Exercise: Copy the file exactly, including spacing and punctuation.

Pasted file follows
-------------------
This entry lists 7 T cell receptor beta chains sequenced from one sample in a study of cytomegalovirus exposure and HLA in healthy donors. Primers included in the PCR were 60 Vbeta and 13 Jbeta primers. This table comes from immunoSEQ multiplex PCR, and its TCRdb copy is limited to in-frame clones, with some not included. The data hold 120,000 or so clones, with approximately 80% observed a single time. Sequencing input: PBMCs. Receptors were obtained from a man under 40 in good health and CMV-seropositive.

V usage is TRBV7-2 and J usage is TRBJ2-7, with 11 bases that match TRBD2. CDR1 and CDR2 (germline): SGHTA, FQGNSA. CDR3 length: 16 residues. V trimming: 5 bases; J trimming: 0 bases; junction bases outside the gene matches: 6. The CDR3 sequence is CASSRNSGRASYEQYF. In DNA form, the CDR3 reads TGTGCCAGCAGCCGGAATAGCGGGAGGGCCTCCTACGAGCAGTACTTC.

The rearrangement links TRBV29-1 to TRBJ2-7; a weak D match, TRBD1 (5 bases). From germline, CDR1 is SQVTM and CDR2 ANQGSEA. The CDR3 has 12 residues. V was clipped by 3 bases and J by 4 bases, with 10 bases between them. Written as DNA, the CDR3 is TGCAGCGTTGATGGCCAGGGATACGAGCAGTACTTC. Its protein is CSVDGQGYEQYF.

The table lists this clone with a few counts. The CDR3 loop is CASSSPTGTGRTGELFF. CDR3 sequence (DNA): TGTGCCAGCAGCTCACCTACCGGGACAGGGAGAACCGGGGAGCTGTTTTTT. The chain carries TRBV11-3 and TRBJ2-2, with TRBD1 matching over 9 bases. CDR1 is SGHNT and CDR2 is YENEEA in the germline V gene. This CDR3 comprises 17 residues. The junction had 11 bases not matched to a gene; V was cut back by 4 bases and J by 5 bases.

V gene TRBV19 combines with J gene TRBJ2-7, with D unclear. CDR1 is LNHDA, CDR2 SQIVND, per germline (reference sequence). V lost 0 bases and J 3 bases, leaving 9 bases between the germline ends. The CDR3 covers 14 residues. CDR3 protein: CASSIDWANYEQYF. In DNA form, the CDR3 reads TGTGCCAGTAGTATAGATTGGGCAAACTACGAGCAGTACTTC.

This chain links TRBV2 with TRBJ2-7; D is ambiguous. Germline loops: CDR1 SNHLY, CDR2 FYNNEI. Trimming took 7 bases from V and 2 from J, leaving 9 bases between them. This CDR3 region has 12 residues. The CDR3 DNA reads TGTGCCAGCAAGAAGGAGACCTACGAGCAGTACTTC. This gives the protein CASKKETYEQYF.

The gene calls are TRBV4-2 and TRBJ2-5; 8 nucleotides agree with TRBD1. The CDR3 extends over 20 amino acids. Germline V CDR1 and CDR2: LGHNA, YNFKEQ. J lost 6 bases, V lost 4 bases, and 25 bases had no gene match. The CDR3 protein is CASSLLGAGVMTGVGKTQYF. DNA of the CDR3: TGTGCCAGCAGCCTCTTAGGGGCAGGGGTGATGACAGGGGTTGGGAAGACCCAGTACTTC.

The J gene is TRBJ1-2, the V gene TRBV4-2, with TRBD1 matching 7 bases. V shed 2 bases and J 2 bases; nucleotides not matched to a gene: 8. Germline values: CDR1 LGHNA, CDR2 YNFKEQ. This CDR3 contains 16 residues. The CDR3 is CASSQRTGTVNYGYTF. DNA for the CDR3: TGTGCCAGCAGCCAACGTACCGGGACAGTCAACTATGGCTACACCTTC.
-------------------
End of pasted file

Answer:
This entry lists 7 T cell receptor beta chains sequenced from one sample in a study of cytomegalovirus exposure and HLA in healthy donors. Primers included in the PCR were 60 Vbeta and 13 Jbeta primers. This table comes from immunoSEQ multiplex PCR, and its TCRdb copy is limited to in-frame clones, with some not included. The data hold 120,000 or so clones, with approximately 80% observed a single time. Sequencing input: PBMCs. Receptors were obtained from a man under 40 in good health and CMV-seropositive.

V usage is TRBV7-2 and J usage is TRBJ2-7, with 11 bases that match TRBD2. CDR1 and CDR2 (germline): SGHTA, FQGNSA. CDR3 length: 16 residues. V trimming: 5 bases; J trimming: 0 bases; junction bases outside the gene matches: 6. The CDR3 sequence is CASSRNSGRASYEQYF. In DNA form, the CDR3 reads TGTGCCAGCAGCCGGAATAGCGGGAGGGCCTCCTACGAGCAGTACTTC.

The rearrangement links TRBV29-1 to TRBJ2-7; a weak D match, TRBD1 (5 bases). From germline, CDR1 is SQVTM and CDR2 ANQGSEA. The CDR3 has 12 residues. V was clipped by 3 bases and J by 4 bases, with 10 bases between them. Written as DNA, the CDR3 is TGCAGCGTTGATGGCCAGGGATACGAGCAGTACTTC. Its protein is CSVDGQGYEQYF.

The table lists this clone with a few counts. The CDR3 loop is CASSSPTGTGRTGELFF. CDR3 sequence (DNA): TGTGCCAGCAGCTCACCTACCGGGACAGGGAGAACCGGGGAGCTGTTTTTT. The chain carries TRBV11-3 and TRBJ2-2, with TRBD1 matching over 9 bases. CDR1 is SGHNT and CDR2 is YENEEA in the germline V gene. This CDR3 comprises 17 residues. The junction had 11 bases not matched to a gene; V was cut back by 4 bases and J by 5 bases.

V gene TRBV19 combines with J gene TRBJ2-7, with D unclear. CDR1 is LNHDA, CDR2 SQIVND, per germline (reference sequence). V lost 0 bases and J 3 bases, leaving 9 bases between the germline ends. The CDR3 covers 14 residues. CDR3 protein: CASSIDWANYEQYF. In DNA form, the CDR3 reads TGTGCCAGTAGTATAGATTGGGCAAACTACGAGCAGTACTTC.

This chain links TRBV2 with TRBJ2-7; D is ambiguous. Germline loops: CDR1 SNHLY, CDR2 FYNNEI. Trimming took 7 bases from V and 2 from J, leaving 9 bases between them. This CDR3 region has 12 residues. The CDR3 DNA reads TGTGCCAGCAAGAAGGAGACCTACGAGCAGTACTTC. This gives the protein CASKKETYEQYF.

The gene calls are TRBV4-2 and TRBJ2-5; 8 nucleotides agree with TRBD1. The CDR3 extends over 20 amino acids. Germline V CDR1 and CDR2: LGHNA, YNFKEQ. J lost 6 bases, V lost 4 bases, and 25 bases had no gene match. The CDR3 protein is CASSLLGAGVMTGVGKTQYF. DNA of the CDR3: TGTGCCAGCAGCCTCTTAGGGGCAGGGGTGATGACAGGGGTTGGGAAGACCCAGTACTTC.

The J gene is TRBJ1-2, the V gene TRBV4-2, with TRBD1 matching 7 bases. V shed 2 bases and J 2 bases; nucleotides not matched to a gene: 8. Germline values: CDR1 LGHNA, CDR2 YNFKEQ. This CDR3 contains 16 residues. The CDR3 is CASSQRTGTVNYGYTF. DNA for the CDR3: TGTGCCAGCAGCCAACGTACCGGGACAGTCAACTATGGCTACACCTTC.